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Sasol Bets on U.S. Gas With $21B GTL Plant

South Africa's Sasol Ltd. last week put in all the chips on a bet that U.S. natural gas is here to stay, announcing plans to construct a $16-21 billion natural gas-to-liquids (GTL) plant in Westlake, LA -- the second largest commercial plant of its kind in the world.

The U.S. plant would produce up to 96,000 b/d, making it the second largest after Royal Dutch Shell plc's Pearl plant in Qatar (see NGI, March 28, 2011). The Sasol plant would be in southwestern Louisiana, which is in the heart of the gassy Haynesville Shale, and near the Barnett and Eagle Ford plays.

"By incorporating GTL technology in the USA's energy mix, states such as Louisiana will be able to advance the country's energy independence through a diversification of supply," said Sasol CEO David Constable.

The Westlake facility would include a gas processing plant, a chemical plant and a refinery to convert natural gas into diesel, jet fuel and other chemical products.

"This project will be the largest single manufacturing investment in the history of Louisiana and it also represents one of the largest foreign direct investment manufacturing projects in the history of the entire United States," Louisiana Gov. Bobby Jindal said. "Despite a national economic downturn, this historic economic development win is happening in Louisiana because we have been laser focused on job creation by creating an environment where businesses want to invest and create jobs for our people."

An estimated 1,200 permanent jobs and 7,000 construction jobs are forecast to be created by the project, with construction start-up to begin in 2014. Production is slated to begin in 2018. Louisiana offered Sasol more than $2 billion in tax credits and other incentives.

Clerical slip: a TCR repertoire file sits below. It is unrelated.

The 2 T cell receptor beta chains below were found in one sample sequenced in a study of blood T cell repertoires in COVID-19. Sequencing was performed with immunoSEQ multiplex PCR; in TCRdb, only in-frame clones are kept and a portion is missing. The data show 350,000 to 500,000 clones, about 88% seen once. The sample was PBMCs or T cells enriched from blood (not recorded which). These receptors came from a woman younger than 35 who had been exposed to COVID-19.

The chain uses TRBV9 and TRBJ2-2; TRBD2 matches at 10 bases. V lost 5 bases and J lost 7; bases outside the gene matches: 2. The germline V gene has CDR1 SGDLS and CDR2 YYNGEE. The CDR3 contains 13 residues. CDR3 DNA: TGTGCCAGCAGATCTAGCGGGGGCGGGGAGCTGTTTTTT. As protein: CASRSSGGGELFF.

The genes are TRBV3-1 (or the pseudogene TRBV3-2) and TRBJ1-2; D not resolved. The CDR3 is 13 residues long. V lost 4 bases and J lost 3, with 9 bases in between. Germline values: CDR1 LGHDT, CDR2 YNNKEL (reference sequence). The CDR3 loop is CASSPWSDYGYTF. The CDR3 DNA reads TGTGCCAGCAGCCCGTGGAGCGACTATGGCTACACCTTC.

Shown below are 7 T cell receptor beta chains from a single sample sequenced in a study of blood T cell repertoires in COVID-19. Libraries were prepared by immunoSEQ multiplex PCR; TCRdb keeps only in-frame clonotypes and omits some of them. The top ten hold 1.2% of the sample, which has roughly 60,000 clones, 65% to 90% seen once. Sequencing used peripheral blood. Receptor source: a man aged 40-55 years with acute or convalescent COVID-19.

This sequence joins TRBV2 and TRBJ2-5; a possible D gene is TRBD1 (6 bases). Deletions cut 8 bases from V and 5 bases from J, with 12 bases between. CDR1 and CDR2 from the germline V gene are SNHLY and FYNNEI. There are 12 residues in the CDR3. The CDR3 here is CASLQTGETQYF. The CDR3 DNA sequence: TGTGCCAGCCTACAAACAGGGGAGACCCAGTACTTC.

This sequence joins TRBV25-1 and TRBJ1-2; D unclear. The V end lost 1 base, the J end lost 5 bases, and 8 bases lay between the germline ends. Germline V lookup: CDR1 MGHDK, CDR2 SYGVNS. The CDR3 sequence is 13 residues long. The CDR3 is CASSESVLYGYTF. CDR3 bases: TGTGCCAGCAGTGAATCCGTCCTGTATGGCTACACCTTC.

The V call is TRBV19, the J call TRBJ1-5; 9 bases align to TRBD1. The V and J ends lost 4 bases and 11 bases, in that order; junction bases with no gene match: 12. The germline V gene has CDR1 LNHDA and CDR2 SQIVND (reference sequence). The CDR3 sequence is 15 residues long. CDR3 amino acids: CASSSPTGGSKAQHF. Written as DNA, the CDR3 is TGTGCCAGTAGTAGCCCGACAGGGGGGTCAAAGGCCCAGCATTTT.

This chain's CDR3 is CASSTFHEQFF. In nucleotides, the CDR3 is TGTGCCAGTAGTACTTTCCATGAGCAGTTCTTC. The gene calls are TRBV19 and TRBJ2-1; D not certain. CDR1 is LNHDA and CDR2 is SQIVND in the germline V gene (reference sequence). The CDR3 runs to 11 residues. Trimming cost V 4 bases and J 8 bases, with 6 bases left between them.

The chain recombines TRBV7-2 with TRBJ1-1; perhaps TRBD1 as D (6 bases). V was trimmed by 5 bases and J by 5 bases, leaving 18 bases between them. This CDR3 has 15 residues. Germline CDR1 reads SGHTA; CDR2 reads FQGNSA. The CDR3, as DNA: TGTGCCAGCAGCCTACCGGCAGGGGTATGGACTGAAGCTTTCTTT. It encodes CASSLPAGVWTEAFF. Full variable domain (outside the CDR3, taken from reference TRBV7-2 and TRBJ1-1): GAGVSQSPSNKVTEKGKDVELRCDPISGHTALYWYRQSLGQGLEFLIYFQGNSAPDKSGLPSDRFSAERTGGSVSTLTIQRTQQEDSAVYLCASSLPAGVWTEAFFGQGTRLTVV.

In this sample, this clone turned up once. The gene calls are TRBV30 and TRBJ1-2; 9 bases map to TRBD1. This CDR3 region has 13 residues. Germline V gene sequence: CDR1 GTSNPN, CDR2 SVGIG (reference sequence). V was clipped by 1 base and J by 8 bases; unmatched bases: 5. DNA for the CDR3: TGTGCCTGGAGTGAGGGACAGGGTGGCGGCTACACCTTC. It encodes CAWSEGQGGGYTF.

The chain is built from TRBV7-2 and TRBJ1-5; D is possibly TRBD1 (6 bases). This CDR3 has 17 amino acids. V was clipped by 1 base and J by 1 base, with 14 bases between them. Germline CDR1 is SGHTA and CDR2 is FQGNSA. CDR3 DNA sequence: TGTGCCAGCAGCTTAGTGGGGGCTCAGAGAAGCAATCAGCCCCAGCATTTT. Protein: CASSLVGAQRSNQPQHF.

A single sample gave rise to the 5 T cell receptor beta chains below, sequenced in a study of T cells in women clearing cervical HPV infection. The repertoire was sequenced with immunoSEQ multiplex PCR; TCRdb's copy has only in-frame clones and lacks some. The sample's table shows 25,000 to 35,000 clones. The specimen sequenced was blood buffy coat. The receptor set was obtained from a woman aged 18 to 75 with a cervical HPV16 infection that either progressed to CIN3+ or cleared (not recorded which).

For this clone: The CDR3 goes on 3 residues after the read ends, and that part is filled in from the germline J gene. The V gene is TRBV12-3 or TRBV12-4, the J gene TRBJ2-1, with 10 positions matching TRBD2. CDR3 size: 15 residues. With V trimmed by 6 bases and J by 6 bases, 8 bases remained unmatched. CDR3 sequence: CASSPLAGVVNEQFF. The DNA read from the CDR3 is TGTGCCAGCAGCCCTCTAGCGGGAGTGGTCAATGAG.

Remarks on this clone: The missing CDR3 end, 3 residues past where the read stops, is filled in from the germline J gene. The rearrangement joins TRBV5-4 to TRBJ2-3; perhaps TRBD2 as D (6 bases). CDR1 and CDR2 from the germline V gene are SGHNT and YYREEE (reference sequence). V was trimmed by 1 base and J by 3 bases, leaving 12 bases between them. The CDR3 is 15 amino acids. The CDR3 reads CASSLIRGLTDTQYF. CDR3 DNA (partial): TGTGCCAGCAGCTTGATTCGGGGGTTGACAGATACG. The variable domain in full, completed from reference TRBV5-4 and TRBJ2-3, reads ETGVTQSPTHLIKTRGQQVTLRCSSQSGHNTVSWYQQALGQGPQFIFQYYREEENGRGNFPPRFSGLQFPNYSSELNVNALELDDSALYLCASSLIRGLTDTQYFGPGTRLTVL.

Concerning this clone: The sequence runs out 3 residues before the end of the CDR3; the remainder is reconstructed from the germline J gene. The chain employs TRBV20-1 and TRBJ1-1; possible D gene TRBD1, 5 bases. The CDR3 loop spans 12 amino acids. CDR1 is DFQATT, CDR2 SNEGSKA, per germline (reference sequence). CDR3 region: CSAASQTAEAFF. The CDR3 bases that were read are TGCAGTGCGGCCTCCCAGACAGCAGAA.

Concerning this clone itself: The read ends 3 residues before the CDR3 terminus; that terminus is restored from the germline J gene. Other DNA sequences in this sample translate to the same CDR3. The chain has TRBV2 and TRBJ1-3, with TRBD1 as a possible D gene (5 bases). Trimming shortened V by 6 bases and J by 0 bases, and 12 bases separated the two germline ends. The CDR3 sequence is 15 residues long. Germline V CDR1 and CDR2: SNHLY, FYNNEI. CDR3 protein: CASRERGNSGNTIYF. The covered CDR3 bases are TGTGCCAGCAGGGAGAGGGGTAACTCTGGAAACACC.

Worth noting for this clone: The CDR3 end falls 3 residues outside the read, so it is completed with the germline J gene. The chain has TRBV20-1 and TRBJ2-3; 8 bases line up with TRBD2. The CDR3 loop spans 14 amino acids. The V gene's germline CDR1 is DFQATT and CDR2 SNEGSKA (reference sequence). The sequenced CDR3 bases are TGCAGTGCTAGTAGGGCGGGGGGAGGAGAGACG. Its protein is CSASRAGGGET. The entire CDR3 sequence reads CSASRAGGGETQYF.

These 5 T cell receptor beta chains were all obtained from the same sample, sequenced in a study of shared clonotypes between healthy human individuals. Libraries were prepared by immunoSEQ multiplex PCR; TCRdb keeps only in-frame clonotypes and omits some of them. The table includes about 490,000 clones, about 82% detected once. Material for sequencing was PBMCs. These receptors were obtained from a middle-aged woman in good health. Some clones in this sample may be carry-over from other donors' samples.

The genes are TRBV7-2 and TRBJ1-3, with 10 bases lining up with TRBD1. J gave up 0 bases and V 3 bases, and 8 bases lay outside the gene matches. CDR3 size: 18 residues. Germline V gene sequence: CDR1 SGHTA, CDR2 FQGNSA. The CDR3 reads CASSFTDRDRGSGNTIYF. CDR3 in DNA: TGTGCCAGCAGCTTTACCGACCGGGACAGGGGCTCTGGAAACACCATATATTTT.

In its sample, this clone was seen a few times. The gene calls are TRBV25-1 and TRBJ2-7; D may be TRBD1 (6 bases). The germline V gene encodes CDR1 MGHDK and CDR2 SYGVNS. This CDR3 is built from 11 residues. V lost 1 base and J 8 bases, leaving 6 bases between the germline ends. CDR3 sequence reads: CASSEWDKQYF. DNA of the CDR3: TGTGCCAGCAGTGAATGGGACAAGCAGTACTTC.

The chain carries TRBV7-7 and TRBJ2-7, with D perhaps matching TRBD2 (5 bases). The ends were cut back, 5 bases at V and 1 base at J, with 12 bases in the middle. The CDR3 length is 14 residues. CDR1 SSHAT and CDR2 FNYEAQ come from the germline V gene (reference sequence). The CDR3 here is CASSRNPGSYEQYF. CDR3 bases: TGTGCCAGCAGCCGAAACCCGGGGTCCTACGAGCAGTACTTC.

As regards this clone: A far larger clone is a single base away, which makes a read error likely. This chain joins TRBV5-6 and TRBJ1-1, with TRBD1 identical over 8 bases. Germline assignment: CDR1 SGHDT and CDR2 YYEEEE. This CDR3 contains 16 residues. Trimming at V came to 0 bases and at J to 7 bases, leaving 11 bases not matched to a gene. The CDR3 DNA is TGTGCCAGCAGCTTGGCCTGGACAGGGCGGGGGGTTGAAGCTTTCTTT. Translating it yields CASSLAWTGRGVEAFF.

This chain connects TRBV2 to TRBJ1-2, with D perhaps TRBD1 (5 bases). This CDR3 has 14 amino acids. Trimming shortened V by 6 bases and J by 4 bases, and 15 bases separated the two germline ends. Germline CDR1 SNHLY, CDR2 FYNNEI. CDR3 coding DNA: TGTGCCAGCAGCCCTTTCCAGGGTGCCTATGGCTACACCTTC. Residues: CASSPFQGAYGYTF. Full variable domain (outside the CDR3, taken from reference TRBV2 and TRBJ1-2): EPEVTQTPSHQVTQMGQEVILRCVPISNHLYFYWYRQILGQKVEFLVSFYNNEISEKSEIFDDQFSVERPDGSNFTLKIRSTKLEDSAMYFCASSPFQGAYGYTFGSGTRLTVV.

Sasol, a global pioneer in GTL technology, first leaked plans for a possible Louisiana project last year (see NGI, Dec. 5, 2011). It also had been assessing a plan to build a GTL facility in Canada (see NGI, July 2). The operator already has small GTL facilities in South Africa and Qatar. However, the Canadian plans have been shelved to prioritize the Louisiana facility.

Sasol's announcement is the first -- and the largest -- to become "official," but the company isn't the only one that has been reviewing projects to take advantage of unconventional gas supplies along the Gulf Coast.

Last year Dow Chemical Co. launched plans to increase ethylene and propylene production, as well as integrate U.S. operations, into feedstock "opportunities" available from the increasing gas supplies (see related story). Westlake Chemical Corp. also has said it wants to expand ethane crackers in Louisiana. And last spring Chevron Phillips Chemical Co. LP selected Old Ocean, TX, as the site for two polyethylene facilities (see NGI, May 7).

Shell also has hinted of building a GTL plant in North America and has cited Western Canada as a possible site (see NGI, Jan. 16). Shell CFO Simon Henry said early this year the company was scouting locations but at a cost of "$5 billion to $10 billion a project, we have to be selective" (see NGI, Feb. 6).

According to an economic impact study commissioned by Louisiana Economic Development and Louisiana State University, the Sasol project will produce a total economic impact over the next 20 years of $46.2 billion. Sasol in early 2011 selected a 650-acre site near one of its existing facilities in Westlake as a suitable location for the GTL project. Since September 2011, a feasibility study was undertaken by state officials.

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